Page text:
The above preview is unformatted text

This student written piece of work is one of many that can be found in our GCSE Northern Ireland 1965-85 section.

Found what you're looking for?

  • Start learning 29% faster today
  • 150,000+ documents available
  • Just £6.99 a month

Not the one? Search for your essay title...
  • Join over 1.2 million students every month
  • Accelerate your learning by 29%
  • Unlimited access from just £6.99 per month

See related essaysSee related essays

Related GCSE Northern Ireland 1965-85 essays

  1. Marked by a teacher

    Catholic discrimination in Northern Ireland in terms of Housing and Employment

    5 star(s)

    This means that there was a lot of discrimination as houses that were built in Protestant districts nearly all went to Protestants.

  2. Marked by a teacher

    Ireland and World War 1

    3 star(s)

    The British military leader, Lord Kitcher, was glad to have Ulster Unionists in the army but he wanted them to join existing regiments. Carson (who,with Craig, was in the War Office with Kitcher) disagreed, he wanted the Ulstermen to be kept together, organized like the UVF.

  1. The History of Conflict in Ireland.

    They where the true Republicans, whereas the Officials represented something which belonged to a world out there, but had nothing to do with everyday life in the streets of Belfast or Derry. The Republican movement has always identified itself as being working class because those are the people it has had to defend.

  2. Civil Rights in Northern Ireland Coursework

    highly reliable source because he is not biased and cannot gain from what he is saying. This source also assesses the extent of the discrimination by showing it at a social and recreational level, not just a political perspective. Illustrating how discrimination against Catholics has now become so institutionalised it affects all people and all areas of life.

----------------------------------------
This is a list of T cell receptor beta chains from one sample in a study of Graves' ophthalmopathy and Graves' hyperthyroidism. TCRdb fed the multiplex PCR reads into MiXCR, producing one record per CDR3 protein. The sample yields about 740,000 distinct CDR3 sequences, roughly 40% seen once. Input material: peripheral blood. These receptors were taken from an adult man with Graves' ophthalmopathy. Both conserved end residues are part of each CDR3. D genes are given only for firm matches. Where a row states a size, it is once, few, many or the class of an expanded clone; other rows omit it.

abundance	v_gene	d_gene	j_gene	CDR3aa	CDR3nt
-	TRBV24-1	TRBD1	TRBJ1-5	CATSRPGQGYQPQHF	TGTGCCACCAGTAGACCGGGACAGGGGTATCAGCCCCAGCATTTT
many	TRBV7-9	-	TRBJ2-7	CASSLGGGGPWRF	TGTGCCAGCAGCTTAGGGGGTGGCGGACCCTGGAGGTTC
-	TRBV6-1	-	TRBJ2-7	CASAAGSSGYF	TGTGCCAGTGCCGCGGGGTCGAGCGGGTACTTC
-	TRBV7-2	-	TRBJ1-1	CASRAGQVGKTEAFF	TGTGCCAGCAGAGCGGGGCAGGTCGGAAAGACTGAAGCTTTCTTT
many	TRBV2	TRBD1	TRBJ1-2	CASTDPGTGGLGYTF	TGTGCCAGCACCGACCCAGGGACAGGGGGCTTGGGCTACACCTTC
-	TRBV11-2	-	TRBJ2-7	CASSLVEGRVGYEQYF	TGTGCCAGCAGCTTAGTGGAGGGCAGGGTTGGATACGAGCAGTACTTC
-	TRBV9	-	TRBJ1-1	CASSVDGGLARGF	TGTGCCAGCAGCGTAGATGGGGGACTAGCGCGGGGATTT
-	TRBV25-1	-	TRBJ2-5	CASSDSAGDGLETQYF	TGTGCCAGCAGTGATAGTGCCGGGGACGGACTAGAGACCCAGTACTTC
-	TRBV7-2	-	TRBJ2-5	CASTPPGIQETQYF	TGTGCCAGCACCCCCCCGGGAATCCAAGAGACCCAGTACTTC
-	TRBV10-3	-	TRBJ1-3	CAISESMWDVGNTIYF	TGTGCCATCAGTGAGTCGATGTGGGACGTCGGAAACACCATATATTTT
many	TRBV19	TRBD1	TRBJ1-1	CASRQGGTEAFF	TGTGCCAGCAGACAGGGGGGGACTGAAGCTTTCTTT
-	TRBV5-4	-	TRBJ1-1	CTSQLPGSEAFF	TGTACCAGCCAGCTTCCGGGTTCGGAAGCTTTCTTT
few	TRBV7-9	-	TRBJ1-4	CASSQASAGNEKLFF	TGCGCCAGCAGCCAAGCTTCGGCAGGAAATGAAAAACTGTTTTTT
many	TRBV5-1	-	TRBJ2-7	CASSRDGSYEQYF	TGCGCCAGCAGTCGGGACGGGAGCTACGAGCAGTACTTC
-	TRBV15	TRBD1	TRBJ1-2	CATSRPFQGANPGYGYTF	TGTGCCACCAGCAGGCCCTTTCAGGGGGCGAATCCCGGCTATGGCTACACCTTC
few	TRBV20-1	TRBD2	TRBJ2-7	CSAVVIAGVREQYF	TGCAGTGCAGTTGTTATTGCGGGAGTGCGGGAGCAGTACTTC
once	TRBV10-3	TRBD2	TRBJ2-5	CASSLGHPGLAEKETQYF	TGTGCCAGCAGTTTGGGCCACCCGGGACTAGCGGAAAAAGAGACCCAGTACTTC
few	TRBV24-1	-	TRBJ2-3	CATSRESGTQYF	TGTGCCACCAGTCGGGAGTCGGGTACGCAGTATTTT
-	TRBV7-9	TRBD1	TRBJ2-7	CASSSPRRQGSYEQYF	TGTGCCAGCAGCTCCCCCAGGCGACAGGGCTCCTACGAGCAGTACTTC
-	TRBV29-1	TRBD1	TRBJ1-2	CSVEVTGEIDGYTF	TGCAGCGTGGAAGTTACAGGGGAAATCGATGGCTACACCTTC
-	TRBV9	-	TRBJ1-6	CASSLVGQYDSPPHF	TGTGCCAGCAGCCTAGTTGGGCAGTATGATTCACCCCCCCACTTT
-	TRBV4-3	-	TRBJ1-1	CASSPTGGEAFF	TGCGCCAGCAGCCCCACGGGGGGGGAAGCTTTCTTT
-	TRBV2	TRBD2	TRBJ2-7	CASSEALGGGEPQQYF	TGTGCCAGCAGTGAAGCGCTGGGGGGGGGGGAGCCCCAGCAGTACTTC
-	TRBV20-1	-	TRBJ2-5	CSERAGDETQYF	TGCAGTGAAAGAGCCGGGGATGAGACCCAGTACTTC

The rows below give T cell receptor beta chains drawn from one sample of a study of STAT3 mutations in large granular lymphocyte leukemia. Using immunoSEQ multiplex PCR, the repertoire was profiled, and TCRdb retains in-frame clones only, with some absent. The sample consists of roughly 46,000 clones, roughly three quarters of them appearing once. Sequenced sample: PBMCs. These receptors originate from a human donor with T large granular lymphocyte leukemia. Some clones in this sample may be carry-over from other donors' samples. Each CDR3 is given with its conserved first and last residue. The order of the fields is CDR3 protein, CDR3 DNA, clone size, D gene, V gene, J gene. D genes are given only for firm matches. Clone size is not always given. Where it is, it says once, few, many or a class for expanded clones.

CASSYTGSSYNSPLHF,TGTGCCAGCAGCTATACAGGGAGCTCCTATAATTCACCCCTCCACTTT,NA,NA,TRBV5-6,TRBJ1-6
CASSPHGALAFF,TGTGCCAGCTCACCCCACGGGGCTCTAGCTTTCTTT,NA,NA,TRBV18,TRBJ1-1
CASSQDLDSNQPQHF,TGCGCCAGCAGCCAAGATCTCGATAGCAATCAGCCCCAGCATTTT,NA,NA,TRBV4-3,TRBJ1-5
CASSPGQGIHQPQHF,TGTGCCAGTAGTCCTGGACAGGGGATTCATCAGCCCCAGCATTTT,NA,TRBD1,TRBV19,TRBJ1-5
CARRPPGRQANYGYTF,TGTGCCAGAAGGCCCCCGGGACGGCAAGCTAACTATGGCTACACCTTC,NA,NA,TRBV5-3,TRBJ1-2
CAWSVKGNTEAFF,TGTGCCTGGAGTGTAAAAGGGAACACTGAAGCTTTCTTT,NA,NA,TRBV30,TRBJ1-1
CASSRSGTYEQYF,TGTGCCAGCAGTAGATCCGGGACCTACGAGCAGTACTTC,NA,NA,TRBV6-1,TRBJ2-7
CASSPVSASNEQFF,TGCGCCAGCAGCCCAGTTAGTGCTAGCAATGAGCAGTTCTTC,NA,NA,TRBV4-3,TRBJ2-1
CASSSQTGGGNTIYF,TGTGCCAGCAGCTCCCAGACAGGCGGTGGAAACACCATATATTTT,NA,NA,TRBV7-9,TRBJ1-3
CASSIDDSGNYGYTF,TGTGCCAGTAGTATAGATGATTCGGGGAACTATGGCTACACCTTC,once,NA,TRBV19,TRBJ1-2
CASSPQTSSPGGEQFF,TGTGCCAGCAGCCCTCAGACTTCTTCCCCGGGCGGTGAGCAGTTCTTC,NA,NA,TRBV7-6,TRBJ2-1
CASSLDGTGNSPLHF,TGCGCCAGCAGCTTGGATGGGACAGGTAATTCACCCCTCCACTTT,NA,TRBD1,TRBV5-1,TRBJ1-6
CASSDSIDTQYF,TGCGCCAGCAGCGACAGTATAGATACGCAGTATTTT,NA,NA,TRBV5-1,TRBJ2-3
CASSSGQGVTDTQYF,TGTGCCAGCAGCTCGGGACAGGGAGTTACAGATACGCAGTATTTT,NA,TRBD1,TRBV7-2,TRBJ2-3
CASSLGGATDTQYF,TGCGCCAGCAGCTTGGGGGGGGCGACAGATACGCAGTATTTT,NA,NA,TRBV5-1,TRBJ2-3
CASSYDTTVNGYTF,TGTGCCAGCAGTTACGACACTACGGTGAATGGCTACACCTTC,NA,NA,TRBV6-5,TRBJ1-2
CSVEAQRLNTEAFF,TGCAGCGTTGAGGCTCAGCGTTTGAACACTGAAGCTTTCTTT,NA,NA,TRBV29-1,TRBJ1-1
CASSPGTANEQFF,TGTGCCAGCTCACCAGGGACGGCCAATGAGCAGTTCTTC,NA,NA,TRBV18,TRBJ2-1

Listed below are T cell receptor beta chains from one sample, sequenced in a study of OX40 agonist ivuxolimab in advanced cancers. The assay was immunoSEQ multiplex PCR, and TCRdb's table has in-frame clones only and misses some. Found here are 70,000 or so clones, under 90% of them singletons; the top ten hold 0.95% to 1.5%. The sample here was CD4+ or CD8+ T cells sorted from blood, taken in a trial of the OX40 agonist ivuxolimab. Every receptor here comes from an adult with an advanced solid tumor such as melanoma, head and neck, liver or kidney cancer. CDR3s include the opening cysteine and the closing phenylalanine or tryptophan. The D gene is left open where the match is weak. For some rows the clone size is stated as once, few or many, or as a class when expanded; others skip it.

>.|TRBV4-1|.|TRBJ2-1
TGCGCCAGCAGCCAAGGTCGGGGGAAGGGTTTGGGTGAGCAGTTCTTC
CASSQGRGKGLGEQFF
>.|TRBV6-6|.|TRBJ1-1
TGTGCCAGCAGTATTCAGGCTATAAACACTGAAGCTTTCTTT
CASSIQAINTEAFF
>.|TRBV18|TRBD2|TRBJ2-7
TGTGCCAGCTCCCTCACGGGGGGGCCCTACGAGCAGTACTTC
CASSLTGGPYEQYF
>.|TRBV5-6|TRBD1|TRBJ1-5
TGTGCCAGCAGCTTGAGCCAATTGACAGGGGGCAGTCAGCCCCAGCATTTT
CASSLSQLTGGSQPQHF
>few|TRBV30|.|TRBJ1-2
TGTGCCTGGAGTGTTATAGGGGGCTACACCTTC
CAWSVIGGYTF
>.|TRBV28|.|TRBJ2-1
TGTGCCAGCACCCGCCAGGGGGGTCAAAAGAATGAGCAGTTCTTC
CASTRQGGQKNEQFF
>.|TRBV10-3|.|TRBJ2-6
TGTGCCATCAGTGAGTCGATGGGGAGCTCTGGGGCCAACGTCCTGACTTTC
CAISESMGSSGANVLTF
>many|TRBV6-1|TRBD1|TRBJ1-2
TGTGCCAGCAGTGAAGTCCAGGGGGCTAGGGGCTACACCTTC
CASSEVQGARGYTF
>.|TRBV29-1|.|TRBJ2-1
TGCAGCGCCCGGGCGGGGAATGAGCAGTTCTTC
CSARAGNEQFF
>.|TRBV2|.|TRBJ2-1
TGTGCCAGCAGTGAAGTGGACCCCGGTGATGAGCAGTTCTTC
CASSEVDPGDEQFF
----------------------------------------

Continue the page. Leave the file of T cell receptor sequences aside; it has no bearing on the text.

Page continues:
1. Modern world study - Conflict in Ireland

    One of the main short term causes however was the way in which the younger generations of both faiths were being brought up. Both Protestant and Catholic communities kept their children separated from children of the other religion, both by sending them to single faith schools such as Holy Cross,

  2. Ireland - Modern World Study

    In the late 18th Century some Ulster Presbyterians had been among the first Irish Nationalists. While a small number of protestants continued to support nationalism, during the 19th Century most Protestants became supporters of the link with Britain. They became known as Unionists because they wanted to maintain the Parliamentary Union with Britain.

  1. Modern World Study: Conflict in Ireland

    The British parliament tried to combat this by setting up a convention which lasted about a year before Sinn Fein stopped it. In the general election of 1918 Sinn Fein won 73 seats and the Nationalists 7 and Ulster 23.

  2. Modern World Study- Conflict in Ireland

    Instead of gathering at dawn so that not as many people saw them, the rebels marched at midday in full view of everyone on the bank holiday. They were proud of what they were doing. They seized the General Post Office, as well as more than 10 other buildings, on

  • Over 160,000 pieces
    of student written work
  • Annotated by
    experienced teachers
  • Ideas and feedback to
    improve your own work